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    Consumer group wants to hear Hydro's rationale for rate hike


    November 17, 2021 - Carol Sanders

     

      A coalition of consumers says Manitoba Hydro needs to stop leaving its customers in the dark when it comes to the big picture of the Crown corporation's long-term financial health.

      On Monday, the publicly owned power company filed a rate application with the Public Utilities Board requesting a five per cent interim increase in electricity rates to take effect Jan. 1.

      The increase would cost the average residential customer who uses electricity to heat a home an additional $10 per month and $5/month for those who don't, Hydro said in a news release Tuesday.

      The five per cent increase it is now seeking is larger than the 3.5 per cent increase Hydro president and chief executive officer Jay Grewal in June told a legislative committee was needed.

      Manitoba Hydro has blamed the need for the rate increase on the ongoing drought, which, it says, has reduced 2021 export sales by $400 million and is expected to lead to a loss this fiscal year of between $190 million and $200 million.

      The Consumers Coalition -- which includes Harvest Manitoba, Consumers' Association of Canada (Manitoba), and Aboriginal Council of Winnipeg -- is questioning Hydro's financial assumptions, and wants to see the long-term outlook for the hydroelectricity producer.

      "We appreciate there is a drought in Manitoba, however, this is an expected part of the business cycle that Manitoba Hydro plans and prepares for," Gloria Desorcy, Manitoba executive director Consumers' Association of Canada, said in a news release.

      "What increase is actually justified? We don't know as Manitoba Hydro has not had a full hearing into the rates it charges customers for three years, leaving consumers in the dark about its big-picture financial health."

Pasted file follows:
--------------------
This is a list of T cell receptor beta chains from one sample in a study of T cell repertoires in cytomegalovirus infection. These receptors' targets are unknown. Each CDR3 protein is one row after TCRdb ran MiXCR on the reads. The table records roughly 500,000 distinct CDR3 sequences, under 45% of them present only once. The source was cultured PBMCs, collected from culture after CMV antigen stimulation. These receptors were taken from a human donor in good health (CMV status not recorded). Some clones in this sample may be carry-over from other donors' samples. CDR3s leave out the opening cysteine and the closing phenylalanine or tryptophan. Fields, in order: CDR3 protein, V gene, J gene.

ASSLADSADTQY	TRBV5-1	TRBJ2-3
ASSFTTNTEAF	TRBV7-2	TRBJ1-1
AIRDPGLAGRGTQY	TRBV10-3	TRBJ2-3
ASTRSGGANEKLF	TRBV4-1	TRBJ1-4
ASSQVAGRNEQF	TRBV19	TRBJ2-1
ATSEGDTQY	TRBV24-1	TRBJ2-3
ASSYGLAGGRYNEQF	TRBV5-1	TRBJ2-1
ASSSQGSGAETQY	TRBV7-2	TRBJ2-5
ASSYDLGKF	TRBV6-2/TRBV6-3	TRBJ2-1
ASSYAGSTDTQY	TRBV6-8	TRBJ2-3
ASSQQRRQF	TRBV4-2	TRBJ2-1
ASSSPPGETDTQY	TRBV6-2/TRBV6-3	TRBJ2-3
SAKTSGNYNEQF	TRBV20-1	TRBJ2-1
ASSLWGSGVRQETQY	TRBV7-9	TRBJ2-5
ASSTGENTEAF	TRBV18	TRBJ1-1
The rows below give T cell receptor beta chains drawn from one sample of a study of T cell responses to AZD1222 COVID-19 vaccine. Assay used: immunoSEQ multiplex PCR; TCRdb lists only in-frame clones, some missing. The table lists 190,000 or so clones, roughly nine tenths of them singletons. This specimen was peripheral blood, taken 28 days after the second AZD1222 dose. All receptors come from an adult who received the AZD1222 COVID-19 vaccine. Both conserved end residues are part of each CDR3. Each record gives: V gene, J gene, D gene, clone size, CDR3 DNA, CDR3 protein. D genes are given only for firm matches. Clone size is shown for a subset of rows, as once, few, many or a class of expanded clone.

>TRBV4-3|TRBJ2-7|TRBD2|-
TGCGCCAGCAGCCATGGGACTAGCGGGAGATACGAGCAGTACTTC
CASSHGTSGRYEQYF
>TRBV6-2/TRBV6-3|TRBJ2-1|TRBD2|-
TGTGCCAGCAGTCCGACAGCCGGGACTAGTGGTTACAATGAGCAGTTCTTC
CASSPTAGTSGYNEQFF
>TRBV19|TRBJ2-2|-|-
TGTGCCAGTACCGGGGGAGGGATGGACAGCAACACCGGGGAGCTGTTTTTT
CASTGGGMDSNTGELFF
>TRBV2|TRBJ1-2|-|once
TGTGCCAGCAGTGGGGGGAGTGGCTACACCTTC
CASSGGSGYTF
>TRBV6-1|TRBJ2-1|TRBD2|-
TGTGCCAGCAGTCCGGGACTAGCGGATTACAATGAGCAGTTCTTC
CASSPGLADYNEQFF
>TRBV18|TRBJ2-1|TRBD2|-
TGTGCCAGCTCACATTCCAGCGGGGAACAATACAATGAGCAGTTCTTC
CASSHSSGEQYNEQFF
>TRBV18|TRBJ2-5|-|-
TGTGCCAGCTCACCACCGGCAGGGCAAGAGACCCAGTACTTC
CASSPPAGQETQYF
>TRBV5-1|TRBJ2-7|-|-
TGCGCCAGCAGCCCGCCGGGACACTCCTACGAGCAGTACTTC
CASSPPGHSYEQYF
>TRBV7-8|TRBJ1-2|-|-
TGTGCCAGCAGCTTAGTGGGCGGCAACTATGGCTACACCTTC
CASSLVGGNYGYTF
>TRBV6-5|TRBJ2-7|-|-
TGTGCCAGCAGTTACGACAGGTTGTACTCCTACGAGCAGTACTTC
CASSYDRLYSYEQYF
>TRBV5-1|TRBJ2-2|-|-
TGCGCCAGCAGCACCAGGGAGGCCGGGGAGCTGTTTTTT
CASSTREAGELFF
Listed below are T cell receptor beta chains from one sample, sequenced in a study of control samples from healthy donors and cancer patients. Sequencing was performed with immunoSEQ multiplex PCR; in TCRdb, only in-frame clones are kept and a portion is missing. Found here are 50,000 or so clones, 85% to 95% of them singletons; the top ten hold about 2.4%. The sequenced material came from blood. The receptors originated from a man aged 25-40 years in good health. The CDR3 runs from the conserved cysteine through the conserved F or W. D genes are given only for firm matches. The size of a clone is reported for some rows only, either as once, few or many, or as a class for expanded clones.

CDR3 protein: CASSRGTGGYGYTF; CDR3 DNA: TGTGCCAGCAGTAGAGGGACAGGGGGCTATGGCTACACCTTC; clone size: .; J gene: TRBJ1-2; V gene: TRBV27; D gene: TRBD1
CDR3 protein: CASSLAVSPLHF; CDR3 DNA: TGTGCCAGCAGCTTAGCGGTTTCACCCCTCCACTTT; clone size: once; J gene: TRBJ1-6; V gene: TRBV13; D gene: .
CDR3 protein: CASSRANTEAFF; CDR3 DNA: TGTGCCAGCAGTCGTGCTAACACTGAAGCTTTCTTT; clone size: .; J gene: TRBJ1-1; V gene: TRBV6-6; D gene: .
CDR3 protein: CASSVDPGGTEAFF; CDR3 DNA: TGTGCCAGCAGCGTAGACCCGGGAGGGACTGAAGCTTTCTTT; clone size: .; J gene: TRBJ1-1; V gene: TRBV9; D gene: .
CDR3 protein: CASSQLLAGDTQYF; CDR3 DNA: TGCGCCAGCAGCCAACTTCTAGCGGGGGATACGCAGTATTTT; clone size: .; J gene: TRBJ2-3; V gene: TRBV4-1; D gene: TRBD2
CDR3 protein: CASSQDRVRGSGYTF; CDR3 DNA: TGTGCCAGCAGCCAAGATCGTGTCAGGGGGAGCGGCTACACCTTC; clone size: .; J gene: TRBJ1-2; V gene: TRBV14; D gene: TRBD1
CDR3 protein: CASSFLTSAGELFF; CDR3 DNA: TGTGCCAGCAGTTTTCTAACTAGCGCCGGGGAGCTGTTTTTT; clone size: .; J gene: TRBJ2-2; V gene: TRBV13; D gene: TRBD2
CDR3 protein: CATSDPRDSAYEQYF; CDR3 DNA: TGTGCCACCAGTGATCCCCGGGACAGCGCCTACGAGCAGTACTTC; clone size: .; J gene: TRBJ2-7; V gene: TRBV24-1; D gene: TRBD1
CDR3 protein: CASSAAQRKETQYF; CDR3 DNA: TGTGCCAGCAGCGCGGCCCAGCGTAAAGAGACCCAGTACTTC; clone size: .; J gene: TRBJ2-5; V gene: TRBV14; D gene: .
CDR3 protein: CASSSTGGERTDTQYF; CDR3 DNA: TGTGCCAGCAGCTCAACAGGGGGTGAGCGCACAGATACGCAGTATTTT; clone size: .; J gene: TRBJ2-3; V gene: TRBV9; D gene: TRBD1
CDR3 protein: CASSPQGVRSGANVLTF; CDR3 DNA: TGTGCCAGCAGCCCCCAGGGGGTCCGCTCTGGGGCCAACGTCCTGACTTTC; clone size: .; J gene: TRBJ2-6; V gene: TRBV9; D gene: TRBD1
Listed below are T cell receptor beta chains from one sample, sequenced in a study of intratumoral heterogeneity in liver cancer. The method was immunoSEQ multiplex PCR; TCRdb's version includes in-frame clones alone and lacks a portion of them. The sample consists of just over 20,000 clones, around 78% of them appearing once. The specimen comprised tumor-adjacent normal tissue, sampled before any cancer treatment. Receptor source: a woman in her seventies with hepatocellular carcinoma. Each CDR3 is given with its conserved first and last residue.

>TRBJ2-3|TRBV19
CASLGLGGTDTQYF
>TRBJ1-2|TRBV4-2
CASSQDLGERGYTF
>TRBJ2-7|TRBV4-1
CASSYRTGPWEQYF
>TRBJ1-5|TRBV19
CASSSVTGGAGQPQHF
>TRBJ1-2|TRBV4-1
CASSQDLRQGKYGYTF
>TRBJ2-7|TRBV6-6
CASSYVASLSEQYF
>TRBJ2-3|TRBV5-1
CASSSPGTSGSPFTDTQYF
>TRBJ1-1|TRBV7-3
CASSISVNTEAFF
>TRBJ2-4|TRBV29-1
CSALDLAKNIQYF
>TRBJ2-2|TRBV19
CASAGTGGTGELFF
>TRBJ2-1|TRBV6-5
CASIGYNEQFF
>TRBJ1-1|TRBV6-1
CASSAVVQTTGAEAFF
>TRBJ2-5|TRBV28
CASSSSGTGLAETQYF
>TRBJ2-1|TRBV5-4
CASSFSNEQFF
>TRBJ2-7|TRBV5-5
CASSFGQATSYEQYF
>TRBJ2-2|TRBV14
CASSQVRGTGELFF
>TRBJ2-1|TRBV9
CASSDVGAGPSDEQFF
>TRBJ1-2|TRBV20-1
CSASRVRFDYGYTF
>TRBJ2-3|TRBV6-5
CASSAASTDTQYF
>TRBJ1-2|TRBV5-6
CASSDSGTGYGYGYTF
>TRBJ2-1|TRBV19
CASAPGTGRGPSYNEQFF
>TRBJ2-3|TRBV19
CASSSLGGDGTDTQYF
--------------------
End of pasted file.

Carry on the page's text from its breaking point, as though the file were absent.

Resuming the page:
Since the last full rate hearing took place in 2018, Manitoba Hydro has brought into service both the Bipole III transmission line and the Manitoba-Minnesota transmission line, as well as the first unit of the Keeyask generating station, the coalition noted.

      It also confirmed a 30-year export sale with Saskatchewan Power, and completed Strategy 2040, a comprehensive review of its operations and forecasts, which has not been made public.

      "The current export crunch at Hydro highlights how important it is for the PUB to order a full status update hearing into Hydro's finances in 2022," the Consumers Coalition said.

      It said it is confident the PUB will lead an efficient interim rate process, "while recognizing the need to return to consistent, orderly, transparent and evidence-based processes with a view to Manitoba Hydro's short-, medium- and long-term financial health."

      The Crown corporation was directed by the provincial government to file an application with the Public Utilities Board earlier this year, after it scrapped Bill 35 (Public Utilities Ratepayer Protection and Regulatory Reform Act) and its associated 2.5 per cent electricity rate increase that was to take effect Dec. 1.

      carol.sanders@freepress.mb.ca

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